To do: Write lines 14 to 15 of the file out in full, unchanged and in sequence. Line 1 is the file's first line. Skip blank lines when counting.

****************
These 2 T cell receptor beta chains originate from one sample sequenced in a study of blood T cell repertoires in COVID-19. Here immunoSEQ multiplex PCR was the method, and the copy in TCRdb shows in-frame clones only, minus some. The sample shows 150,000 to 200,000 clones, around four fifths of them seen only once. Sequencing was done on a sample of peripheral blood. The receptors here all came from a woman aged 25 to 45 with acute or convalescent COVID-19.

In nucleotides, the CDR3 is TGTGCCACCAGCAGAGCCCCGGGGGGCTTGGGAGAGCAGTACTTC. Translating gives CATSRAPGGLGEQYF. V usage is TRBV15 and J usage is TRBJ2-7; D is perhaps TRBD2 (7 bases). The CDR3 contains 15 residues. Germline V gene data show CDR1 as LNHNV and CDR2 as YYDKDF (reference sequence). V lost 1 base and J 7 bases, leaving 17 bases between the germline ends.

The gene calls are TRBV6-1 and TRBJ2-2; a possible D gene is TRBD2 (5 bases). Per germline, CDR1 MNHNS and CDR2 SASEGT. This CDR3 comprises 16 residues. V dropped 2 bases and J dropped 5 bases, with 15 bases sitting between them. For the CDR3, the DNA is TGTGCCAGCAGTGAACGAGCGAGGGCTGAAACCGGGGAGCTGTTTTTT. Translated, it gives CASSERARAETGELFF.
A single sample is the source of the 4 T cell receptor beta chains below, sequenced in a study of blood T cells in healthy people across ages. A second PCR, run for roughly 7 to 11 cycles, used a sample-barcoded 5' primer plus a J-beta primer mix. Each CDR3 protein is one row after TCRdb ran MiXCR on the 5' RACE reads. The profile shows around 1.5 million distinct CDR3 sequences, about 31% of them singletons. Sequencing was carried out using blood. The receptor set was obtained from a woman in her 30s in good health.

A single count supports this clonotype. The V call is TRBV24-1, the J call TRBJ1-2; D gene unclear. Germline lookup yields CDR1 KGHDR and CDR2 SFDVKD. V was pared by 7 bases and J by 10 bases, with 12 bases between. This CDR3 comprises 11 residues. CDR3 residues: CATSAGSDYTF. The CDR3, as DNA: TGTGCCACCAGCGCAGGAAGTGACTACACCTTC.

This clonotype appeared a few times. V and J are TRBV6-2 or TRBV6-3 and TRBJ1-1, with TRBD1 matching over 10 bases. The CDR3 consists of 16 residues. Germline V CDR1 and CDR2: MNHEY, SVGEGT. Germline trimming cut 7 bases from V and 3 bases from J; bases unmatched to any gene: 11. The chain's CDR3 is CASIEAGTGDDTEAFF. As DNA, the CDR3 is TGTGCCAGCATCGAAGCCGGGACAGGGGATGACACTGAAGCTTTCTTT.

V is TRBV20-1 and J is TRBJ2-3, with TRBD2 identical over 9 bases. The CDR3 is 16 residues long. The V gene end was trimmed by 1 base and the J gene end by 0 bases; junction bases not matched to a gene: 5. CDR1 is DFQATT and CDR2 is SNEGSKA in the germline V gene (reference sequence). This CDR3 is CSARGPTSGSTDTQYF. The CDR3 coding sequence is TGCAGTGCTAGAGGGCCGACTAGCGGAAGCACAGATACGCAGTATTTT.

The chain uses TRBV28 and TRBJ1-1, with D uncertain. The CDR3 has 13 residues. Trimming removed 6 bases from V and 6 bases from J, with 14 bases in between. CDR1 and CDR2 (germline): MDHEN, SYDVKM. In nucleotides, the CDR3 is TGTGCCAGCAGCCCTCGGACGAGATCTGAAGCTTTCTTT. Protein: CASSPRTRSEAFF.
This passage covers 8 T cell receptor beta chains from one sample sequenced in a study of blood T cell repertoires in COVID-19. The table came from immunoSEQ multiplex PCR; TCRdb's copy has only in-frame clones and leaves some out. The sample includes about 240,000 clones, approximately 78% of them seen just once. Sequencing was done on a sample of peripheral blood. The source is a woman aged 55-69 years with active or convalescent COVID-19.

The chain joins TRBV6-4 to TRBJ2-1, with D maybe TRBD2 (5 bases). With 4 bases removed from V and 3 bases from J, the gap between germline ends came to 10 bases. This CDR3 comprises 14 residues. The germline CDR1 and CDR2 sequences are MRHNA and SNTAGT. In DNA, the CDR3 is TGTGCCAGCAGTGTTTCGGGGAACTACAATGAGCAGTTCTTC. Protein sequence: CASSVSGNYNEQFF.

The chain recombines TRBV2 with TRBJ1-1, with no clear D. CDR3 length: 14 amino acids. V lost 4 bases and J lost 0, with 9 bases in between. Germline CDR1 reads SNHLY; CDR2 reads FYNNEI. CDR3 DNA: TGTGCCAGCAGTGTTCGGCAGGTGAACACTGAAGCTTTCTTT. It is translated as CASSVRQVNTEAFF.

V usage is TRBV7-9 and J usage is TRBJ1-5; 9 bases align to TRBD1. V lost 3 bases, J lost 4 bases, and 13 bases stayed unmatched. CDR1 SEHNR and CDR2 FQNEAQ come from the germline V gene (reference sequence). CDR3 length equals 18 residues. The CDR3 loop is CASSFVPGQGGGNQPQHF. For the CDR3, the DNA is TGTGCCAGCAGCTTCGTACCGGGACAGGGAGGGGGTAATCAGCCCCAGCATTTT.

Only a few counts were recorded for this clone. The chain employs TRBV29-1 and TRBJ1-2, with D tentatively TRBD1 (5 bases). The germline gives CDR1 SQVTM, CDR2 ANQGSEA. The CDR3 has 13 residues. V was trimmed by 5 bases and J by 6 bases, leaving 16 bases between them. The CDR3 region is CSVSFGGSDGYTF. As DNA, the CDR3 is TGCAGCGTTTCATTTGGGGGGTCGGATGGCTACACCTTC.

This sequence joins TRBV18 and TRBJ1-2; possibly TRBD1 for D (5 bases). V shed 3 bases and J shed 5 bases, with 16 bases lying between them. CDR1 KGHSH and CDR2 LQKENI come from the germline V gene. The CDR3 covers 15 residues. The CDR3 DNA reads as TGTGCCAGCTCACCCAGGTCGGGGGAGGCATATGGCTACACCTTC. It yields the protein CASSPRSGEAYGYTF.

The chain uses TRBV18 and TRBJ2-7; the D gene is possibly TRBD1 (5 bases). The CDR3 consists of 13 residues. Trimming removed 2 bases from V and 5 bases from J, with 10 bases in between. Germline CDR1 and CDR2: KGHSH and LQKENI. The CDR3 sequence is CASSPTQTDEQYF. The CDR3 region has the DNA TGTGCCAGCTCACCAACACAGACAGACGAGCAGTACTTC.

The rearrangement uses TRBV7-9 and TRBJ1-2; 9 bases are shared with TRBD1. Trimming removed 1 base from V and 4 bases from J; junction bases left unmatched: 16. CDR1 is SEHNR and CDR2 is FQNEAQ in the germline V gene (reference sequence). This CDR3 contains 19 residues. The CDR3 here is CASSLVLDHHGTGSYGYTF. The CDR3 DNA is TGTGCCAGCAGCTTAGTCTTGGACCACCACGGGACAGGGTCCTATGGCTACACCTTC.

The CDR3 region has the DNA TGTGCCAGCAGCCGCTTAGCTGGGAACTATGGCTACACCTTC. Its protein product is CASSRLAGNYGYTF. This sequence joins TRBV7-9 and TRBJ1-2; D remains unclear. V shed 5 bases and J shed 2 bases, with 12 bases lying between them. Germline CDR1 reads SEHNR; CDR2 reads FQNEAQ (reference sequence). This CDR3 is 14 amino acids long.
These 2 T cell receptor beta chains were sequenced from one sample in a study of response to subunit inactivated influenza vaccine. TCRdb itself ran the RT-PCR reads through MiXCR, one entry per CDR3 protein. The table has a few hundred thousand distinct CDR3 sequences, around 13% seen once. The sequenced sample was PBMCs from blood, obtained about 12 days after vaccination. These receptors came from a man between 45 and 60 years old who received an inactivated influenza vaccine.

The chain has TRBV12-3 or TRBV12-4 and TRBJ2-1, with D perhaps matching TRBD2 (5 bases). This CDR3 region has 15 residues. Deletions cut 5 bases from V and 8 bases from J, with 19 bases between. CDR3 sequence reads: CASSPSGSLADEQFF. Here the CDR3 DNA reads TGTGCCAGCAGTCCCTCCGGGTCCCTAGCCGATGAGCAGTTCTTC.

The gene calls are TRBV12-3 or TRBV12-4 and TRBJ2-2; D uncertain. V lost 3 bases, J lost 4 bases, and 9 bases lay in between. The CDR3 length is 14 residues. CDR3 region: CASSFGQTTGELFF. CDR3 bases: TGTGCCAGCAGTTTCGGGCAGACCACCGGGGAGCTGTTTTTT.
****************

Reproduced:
This sequence joins TRBV18 and TRBJ1-2; possibly TRBD1 for D (5 bases). V shed 3 bases and J shed 5 bases, with 16 bases lying between them. CDR1 KGHSH and CDR2 LQKENI come from the germline V gene. The CDR3 covers 15 residues. The CDR3 DNA reads as TGTGCCAGCTCACCCAGGTCGGGGGAGGCATATGGCTACACCTTC. It yields the protein CASSPRSGEAYGYTF.

The chain uses TRBV18 and TRBJ2-7; the D gene is possibly TRBD1 (5 bases). The CDR3 consists of 13 residues. Trimming removed 2 bases from V and 5 bases from J, with 10 bases in between. Germline CDR1 and CDR2: KGHSH and LQKENI. The CDR3 sequence is CASSPTQTDEQYF. The CDR3 region has the DNA TGTGCCAGCTCACCAACACAGACAGACGAGCAGTACTTC.